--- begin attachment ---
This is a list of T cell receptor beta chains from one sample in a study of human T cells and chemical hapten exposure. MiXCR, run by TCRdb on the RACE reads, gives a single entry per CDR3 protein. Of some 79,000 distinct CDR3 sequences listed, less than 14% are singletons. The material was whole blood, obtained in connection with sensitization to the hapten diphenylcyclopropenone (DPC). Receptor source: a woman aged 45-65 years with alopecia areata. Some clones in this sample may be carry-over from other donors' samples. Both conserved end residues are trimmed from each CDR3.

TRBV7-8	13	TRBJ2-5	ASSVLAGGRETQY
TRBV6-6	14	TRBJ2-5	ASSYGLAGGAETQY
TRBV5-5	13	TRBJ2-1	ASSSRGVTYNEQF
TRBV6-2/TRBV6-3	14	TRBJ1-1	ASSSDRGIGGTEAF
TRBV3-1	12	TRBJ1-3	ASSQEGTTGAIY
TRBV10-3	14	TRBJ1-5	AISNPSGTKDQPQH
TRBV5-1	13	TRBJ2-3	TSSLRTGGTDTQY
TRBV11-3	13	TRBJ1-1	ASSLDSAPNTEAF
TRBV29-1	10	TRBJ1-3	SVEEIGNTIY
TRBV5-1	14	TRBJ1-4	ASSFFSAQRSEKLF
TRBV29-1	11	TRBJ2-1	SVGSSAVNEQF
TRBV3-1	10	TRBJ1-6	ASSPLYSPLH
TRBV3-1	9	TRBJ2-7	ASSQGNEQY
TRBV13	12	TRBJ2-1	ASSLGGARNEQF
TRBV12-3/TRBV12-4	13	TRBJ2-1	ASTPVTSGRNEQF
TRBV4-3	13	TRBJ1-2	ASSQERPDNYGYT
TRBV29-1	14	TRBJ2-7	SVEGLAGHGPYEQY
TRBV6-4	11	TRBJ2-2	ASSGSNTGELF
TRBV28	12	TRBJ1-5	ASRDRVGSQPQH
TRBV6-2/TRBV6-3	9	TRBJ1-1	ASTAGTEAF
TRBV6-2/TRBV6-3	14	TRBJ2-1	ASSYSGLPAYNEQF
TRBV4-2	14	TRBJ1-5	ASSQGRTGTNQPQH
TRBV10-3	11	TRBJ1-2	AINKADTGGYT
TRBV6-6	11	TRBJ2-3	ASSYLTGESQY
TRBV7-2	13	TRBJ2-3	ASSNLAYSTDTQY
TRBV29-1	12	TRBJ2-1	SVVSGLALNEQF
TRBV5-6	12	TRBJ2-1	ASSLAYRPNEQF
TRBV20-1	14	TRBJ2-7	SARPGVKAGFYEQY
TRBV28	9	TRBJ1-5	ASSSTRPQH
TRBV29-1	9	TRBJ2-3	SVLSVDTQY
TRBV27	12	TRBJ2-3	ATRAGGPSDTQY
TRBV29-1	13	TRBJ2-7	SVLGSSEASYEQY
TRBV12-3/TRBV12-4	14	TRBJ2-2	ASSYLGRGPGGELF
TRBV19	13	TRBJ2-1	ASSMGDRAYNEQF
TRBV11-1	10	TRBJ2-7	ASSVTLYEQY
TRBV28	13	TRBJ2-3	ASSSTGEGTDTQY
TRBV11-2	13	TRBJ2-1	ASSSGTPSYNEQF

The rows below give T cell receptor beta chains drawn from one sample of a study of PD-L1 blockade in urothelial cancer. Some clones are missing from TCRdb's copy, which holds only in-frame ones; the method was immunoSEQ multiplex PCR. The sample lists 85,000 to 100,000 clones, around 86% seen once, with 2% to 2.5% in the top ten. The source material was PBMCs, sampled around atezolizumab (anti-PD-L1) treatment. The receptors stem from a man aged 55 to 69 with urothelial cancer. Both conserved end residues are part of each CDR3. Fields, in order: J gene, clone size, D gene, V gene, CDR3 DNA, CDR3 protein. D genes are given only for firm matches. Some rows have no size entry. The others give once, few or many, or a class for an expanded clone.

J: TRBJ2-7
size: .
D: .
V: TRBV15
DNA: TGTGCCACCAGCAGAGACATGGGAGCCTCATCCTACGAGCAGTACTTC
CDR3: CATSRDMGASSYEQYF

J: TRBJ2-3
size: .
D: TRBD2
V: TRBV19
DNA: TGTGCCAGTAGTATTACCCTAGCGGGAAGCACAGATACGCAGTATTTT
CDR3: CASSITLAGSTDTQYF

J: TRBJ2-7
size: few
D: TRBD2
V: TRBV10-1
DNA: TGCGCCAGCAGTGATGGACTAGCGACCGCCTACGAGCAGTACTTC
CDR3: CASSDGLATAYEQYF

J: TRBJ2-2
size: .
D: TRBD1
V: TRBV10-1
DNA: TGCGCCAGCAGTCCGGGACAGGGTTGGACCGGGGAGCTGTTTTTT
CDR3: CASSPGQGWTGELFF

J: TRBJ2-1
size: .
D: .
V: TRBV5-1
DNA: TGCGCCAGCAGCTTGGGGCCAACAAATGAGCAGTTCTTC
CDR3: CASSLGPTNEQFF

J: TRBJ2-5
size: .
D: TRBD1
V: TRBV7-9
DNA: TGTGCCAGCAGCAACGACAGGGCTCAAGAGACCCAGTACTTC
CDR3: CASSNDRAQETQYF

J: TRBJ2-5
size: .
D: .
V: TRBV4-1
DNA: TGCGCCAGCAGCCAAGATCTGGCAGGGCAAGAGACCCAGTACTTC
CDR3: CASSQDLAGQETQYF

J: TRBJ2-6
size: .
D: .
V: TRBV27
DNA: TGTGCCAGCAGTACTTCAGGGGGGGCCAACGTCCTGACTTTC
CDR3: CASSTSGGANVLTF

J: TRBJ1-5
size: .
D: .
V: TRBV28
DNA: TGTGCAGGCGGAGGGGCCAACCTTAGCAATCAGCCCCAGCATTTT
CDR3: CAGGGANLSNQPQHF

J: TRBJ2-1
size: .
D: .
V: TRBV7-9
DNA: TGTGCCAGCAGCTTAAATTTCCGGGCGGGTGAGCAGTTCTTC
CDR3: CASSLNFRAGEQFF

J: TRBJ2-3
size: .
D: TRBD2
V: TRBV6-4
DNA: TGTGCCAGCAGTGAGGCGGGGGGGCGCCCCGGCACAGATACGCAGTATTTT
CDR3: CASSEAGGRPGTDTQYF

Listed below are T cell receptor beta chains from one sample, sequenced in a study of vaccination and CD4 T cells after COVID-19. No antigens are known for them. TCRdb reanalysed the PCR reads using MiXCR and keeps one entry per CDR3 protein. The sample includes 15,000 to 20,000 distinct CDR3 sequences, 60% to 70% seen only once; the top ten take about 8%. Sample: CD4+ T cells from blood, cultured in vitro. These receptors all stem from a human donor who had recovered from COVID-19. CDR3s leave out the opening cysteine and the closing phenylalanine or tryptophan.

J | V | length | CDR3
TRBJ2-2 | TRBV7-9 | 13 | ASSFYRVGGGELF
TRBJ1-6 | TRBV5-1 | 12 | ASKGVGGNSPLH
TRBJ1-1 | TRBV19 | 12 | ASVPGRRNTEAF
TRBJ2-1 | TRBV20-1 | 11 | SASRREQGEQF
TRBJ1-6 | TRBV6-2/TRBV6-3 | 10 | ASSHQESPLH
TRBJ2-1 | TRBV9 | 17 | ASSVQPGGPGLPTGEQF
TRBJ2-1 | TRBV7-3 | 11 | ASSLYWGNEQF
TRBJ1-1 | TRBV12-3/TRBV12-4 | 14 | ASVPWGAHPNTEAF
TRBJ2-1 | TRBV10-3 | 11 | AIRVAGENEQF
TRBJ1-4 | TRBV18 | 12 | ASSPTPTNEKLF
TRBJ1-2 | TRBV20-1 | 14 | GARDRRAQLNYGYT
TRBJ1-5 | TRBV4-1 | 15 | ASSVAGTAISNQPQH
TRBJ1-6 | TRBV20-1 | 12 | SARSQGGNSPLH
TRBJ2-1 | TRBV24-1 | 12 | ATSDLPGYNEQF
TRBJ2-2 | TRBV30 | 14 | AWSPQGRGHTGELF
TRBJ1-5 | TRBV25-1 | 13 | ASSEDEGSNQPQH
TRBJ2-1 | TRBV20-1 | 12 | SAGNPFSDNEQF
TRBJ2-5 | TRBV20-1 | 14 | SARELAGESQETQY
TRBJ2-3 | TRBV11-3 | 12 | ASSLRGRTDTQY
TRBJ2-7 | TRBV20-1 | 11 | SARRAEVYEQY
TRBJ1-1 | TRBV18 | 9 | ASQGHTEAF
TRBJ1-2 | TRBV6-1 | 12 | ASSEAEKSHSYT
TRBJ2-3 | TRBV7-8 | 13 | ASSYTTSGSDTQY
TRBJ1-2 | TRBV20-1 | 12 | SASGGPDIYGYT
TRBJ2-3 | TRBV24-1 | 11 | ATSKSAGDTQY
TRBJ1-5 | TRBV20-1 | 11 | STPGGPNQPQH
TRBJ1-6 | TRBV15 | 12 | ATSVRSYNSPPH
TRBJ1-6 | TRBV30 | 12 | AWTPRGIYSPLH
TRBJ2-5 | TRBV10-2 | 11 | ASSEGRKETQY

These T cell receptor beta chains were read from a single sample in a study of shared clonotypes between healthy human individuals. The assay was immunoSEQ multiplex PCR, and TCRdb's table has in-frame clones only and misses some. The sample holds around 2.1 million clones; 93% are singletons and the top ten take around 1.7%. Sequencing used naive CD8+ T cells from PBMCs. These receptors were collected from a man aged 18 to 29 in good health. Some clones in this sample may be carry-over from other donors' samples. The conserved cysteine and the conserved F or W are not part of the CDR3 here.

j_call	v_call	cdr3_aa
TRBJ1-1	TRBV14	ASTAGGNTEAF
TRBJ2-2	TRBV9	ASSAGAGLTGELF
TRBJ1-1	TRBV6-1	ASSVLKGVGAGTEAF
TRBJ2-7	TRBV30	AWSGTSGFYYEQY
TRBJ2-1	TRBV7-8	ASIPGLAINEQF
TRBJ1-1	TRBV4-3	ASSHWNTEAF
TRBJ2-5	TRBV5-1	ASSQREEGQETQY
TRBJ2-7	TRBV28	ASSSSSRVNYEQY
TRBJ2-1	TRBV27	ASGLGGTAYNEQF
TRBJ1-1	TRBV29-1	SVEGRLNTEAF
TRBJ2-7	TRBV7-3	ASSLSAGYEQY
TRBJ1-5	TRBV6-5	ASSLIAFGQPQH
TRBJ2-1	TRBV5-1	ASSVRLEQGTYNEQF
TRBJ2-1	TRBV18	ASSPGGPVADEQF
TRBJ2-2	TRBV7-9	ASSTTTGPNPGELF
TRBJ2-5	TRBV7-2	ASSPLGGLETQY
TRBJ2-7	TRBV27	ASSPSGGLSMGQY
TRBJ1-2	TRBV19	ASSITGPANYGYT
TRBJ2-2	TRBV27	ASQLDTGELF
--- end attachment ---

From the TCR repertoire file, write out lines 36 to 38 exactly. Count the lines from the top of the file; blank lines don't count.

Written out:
TRBV11-1	10	TRBJ2-7	ASSVTLYEQY
TRBV28	13	TRBJ2-3	ASSSTGEGTDTQY
TRBV11-2	13	TRBJ2-1	ASSSGTPSYNEQF